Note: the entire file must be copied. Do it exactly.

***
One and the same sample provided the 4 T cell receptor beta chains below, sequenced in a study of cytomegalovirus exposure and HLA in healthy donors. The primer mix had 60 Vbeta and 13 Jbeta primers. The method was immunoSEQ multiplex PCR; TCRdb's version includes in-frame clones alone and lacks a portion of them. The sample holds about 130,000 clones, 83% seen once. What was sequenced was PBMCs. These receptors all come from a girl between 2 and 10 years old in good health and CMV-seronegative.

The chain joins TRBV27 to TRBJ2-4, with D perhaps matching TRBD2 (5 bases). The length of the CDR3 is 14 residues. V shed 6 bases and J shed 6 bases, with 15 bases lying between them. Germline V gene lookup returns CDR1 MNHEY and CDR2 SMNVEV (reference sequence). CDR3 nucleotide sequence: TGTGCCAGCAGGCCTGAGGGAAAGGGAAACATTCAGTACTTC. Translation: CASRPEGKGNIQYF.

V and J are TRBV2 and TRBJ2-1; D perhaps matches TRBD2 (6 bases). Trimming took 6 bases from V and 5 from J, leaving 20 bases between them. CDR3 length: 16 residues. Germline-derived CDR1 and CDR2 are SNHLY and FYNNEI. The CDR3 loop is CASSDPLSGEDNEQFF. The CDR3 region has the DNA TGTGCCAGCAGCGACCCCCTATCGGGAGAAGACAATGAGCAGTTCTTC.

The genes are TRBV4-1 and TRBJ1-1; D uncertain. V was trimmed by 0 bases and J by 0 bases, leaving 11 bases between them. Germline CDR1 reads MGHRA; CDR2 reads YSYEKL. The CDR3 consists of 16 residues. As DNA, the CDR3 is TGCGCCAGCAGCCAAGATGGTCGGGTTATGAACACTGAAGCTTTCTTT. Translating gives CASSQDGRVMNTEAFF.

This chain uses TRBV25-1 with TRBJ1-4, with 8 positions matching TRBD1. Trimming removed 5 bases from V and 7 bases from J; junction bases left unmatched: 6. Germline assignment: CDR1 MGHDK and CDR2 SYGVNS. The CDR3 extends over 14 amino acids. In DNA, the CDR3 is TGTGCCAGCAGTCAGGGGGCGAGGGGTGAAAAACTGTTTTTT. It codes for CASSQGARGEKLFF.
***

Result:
One and the same sample provided the 4 T cell receptor beta chains below, sequenced in a study of cytomegalovirus exposure and HLA in healthy donors. The primer mix had 60 Vbeta and 13 Jbeta primers. The method was immunoSEQ multiplex PCR; TCRdb's version includes in-frame clones alone and lacks a portion of them. The sample holds about 130,000 clones, 83% seen once. What was sequenced was PBMCs. These receptors all come from a girl between 2 and 10 years old in good health and CMV-seronegative.

The chain joins TRBV27 to TRBJ2-4, with D perhaps matching TRBD2 (5 bases). The length of the CDR3 is 14 residues. V shed 6 bases and J shed 6 bases, with 15 bases lying between them. Germline V gene lookup returns CDR1 MNHEY and CDR2 SMNVEV (reference sequence). CDR3 nucleotide sequence: TGTGCCAGCAGGCCTGAGGGAAAGGGAAACATTCAGTACTTC. Translation: CASRPEGKGNIQYF.

V and J are TRBV2 and TRBJ2-1; D perhaps matches TRBD2 (6 bases). Trimming took 6 bases from V and 5 from J, leaving 20 bases between them. CDR3 length: 16 residues. Germline-derived CDR1 and CDR2 are SNHLY and FYNNEI. The CDR3 loop is CASSDPLSGEDNEQFF. The CDR3 region has the DNA TGTGCCAGCAGCGACCCCCTATCGGGAGAAGACAATGAGCAGTTCTTC.

The genes are TRBV4-1 and TRBJ1-1; D uncertain. V was trimmed by 0 bases and J by 0 bases, leaving 11 bases between them. Germline CDR1 reads MGHRA; CDR2 reads YSYEKL. The CDR3 consists of 16 residues. As DNA, the CDR3 is TGCGCCAGCAGCCAAGATGGTCGGGTTATGAACACTGAAGCTTTCTTT. Translating gives CASSQDGRVMNTEAFF.

This chain uses TRBV25-1 with TRBJ1-4, with 8 positions matching TRBD1. Trimming removed 5 bases from V and 7 bases from J; junction bases left unmatched: 6. Germline assignment: CDR1 MGHDK and CDR2 SYGVNS. The CDR3 extends over 14 amino acids. In DNA, the CDR3 is TGTGCCAGCAGTCAGGGGGCGAGGGGTGAAAAACTGTTTTTT. It codes for CASSQGARGEKLFF.